We at the Lung Disease Center were the first to develop a lung cancer early detection program in our community.  The program, as I am sure you know, was based on a large study of smokers at risk for lung cancer.  We actually had some of our patients enroll in the trial, and some actually had cancers found and were treated and survived.  Because the screening involves the use of an annual CT scan of the chest, which is costly, insurance providers have been very strict about the criteria we, as pulmonary physicians, can use to enroll patients in an early detection program.  Insurers looked at the original data, which was based on a population of patients 55-75 years of age and who smoked at least 30 pack years (a pack year is calculated by multiplying the number of packs of cigarettes smoked per day by the number of years smoked).  This strict interpretation of the study has presented some problems.  We often have patients who have smoked 30 or more pack years before age 55.  We also have patients at high risk older than 75 years of age.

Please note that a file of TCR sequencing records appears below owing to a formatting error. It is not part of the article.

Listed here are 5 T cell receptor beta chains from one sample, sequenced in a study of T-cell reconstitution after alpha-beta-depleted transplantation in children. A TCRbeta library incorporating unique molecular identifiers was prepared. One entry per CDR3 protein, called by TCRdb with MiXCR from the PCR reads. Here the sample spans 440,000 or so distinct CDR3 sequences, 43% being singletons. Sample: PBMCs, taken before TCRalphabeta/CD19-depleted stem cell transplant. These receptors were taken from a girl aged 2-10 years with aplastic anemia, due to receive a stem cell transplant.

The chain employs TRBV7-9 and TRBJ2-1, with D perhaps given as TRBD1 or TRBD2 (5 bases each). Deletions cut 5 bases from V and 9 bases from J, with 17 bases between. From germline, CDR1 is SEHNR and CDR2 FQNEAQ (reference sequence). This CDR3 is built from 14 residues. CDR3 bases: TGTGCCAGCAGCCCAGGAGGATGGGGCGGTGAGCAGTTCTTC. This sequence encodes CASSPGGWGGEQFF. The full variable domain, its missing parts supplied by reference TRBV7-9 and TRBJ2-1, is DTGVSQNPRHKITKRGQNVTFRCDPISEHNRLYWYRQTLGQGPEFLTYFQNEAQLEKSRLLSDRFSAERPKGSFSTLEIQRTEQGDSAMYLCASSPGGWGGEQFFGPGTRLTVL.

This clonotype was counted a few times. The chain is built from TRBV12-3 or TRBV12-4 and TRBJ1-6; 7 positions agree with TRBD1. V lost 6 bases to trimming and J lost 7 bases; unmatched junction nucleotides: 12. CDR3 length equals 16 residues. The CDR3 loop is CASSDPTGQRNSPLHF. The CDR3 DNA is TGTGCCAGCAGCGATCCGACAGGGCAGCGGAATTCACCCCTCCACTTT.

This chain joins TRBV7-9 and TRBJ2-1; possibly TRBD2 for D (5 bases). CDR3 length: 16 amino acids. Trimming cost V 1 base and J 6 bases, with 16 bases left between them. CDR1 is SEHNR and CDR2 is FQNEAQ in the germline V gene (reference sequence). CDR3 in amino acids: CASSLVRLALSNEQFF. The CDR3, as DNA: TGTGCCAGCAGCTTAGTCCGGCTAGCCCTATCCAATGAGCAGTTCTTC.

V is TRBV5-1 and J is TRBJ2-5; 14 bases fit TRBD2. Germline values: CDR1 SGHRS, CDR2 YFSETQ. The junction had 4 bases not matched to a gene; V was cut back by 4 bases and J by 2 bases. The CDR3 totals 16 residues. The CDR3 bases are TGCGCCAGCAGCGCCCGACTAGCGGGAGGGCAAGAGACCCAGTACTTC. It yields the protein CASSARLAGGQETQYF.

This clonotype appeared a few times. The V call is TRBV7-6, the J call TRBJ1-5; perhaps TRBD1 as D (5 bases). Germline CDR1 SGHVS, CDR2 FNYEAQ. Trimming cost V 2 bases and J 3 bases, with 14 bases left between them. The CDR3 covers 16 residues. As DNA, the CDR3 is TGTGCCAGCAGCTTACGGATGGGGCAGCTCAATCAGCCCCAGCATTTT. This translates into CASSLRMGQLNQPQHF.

New recommendations are being put forth that will allow screening of individuals to age 77 and also allow more flexibility if some patients do not meet the 30 pack year rule but are at high risk for other reasons, such as asbestosis or radiation exposure.  No word from insurers, including Medicare, yet, but stay tuned.